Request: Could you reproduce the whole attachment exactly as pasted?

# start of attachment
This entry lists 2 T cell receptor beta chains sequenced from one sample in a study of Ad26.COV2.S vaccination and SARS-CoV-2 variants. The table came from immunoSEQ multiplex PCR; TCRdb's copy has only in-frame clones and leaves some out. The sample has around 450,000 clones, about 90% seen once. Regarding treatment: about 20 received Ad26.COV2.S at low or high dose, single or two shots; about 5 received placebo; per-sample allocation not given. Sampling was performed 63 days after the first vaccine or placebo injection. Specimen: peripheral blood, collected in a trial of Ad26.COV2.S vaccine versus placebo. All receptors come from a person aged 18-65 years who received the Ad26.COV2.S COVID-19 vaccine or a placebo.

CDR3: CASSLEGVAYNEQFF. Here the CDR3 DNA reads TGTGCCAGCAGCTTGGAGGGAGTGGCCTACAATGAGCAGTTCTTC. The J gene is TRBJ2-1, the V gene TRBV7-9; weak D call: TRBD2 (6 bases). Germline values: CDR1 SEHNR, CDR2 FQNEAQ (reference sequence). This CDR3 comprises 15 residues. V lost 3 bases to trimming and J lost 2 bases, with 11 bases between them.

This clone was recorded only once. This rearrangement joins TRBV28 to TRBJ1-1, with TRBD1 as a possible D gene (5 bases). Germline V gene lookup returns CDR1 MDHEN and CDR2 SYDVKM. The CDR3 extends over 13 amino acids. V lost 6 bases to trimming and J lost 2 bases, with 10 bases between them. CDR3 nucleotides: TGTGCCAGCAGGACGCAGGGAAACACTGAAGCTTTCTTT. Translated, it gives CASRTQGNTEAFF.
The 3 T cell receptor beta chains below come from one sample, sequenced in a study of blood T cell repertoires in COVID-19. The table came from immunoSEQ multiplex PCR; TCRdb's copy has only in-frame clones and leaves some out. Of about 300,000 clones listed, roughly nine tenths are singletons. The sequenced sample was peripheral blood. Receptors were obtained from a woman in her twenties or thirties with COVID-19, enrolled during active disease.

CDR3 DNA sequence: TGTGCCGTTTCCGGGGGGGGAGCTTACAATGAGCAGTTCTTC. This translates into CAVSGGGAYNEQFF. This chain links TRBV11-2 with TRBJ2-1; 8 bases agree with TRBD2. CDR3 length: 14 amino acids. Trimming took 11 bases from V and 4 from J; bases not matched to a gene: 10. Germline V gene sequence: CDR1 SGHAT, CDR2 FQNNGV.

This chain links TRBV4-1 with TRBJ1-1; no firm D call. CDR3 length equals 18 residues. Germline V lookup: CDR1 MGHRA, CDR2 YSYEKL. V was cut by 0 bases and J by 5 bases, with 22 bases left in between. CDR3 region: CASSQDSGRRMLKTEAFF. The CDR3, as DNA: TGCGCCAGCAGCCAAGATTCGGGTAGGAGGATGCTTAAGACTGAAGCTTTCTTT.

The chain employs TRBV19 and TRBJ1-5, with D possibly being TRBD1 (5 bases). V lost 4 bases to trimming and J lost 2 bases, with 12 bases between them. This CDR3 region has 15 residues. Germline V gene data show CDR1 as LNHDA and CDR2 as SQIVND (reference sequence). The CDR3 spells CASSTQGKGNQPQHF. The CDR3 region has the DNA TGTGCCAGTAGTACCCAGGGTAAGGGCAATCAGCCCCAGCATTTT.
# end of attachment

This entry lists 2 T cell receptor beta chains sequenced from one sample in a study of Ad26.COV2.S vaccination and SARS-CoV-2 variants. The table came from immunoSEQ multiplex PCR; TCRdb's copy has only in-frame clones and leaves some out. The sample has around 450,000 clones, about 90% seen once. Regarding treatment: about 20 received Ad26.COV2.S at low or high dose, single or two shots; about 5 received placebo; per-sample allocation not given. Sampling was performed 63 days after the first vaccine or placebo injection. Specimen: peripheral blood, collected in a trial of Ad26.COV2.S vaccine versus placebo. All receptors come from a person aged 18-65 years who received the Ad26.COV2.S COVID-19 vaccine or a placebo.

CDR3: CASSLEGVAYNEQFF. Here the CDR3 DNA reads TGTGCCAGCAGCTTGGAGGGAGTGGCCTACAATGAGCAGTTCTTC. The J gene is TRBJ2-1, the V gene TRBV7-9; weak D call: TRBD2 (6 bases). Germline values: CDR1 SEHNR, CDR2 FQNEAQ (reference sequence). This CDR3 comprises 15 residues. V lost 3 bases to trimming and J lost 2 bases, with 11 bases between them.

This clone was recorded only once. This rearrangement joins TRBV28 to TRBJ1-1, with TRBD1 as a possible D gene (5 bases). Germline V gene lookup returns CDR1 MDHEN and CDR2 SYDVKM. The CDR3 extends over 13 amino acids. V lost 6 bases to trimming and J lost 2 bases, with 10 bases between them. CDR3 nucleotides: TGTGCCAGCAGGACGCAGGGAAACACTGAAGCTTTCTTT. Translated, it gives CASRTQGNTEAFF.
The 3 T cell receptor beta chains below come from one sample, sequenced in a study of blood T cell repertoires in COVID-19. The table came from immunoSEQ multiplex PCR; TCRdb's copy has only in-frame clones and leaves some out. Of about 300,000 clones listed, roughly nine tenths are singletons. The sequenced sample was peripheral blood. Receptors were obtained from a woman in her twenties or thirties with COVID-19, enrolled during active disease.

CDR3 DNA sequence: TGTGCCGTTTCCGGGGGGGGAGCTTACAATGAGCAGTTCTTC. This translates into CAVSGGGAYNEQFF. This chain links TRBV11-2 with TRBJ2-1; 8 bases agree with TRBD2. CDR3 length: 14 amino acids. Trimming took 11 bases from V and 4 from J; bases not matched to a gene: 10. Germline V gene sequence: CDR1 SGHAT, CDR2 FQNNGV.

This chain links TRBV4-1 with TRBJ1-1; no firm D call. CDR3 length equals 18 residues. Germline V lookup: CDR1 MGHRA, CDR2 YSYEKL. V was cut by 0 bases and J by 5 bases, with 22 bases left in between. CDR3 region: CASSQDSGRRMLKTEAFF. The CDR3, as DNA: TGCGCCAGCAGCCAAGATTCGGGTAGGAGGATGCTTAAGACTGAAGCTTTCTTT.

The chain employs TRBV19 and TRBJ1-5, with D possibly being TRBD1 (5 bases). V lost 4 bases to trimming and J lost 2 bases, with 12 bases between them. This CDR3 region has 15 residues. Germline V gene data show CDR1 as LNHDA and CDR2 as SQIVND (reference sequence). The CDR3 spells CASSTQGKGNQPQHF. The CDR3 region has the DNA TGTGCCAGTAGTACCCAGGGTAAGGGCAATCAGCCCCAGCATTTT.